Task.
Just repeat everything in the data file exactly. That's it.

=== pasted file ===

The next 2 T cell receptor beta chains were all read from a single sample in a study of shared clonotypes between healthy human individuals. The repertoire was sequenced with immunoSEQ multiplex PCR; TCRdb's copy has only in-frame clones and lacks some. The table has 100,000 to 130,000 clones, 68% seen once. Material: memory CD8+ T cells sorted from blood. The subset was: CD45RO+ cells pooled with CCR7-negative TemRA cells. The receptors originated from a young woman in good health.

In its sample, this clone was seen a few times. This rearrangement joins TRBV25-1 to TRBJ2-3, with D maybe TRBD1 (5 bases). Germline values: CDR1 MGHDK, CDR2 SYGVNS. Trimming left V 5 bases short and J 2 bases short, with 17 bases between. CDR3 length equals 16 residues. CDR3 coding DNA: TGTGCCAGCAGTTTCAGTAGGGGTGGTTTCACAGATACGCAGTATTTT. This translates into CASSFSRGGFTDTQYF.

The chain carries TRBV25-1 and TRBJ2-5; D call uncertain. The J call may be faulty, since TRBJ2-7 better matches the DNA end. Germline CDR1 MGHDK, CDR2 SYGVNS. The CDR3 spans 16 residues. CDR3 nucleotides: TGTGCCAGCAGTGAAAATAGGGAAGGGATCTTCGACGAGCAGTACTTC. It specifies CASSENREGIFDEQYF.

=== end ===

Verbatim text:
The next 2 T cell receptor beta chains were all read from a single sample in a study of shared clonotypes between healthy human individuals. The repertoire was sequenced with immunoSEQ multiplex PCR; TCRdb's copy has only in-frame clones and lacks some. The table has 100,000 to 130,000 clones, 68% seen once. Material: memory CD8+ T cells sorted from blood. The subset was: CD45RO+ cells pooled with CCR7-negative TemRA cells. The receptors originated from a young woman in good health.

In its sample, this clone was seen a few times. This rearrangement joins TRBV25-1 to TRBJ2-3, with D maybe TRBD1 (5 bases). Germline values: CDR1 MGHDK, CDR2 SYGVNS. Trimming left V 5 bases short and J 2 bases short, with 17 bases between. CDR3 length equals 16 residues. CDR3 coding DNA: TGTGCCAGCAGTTTCAGTAGGGGTGGTTTCACAGATACGCAGTATTTT. This translates into CASSFSRGGFTDTQYF.

The chain carries TRBV25-1 and TRBJ2-5; D call uncertain. The J call may be faulty, since TRBJ2-7 better matches the DNA end. Germline CDR1 MGHDK, CDR2 SYGVNS. The CDR3 spans 16 residues. CDR3 nucleotides: TGTGCCAGCAGTGAAAATAGGGAAGGGATCTTCGACGAGCAGTACTTC. It specifies CASSENREGIFDEQYF.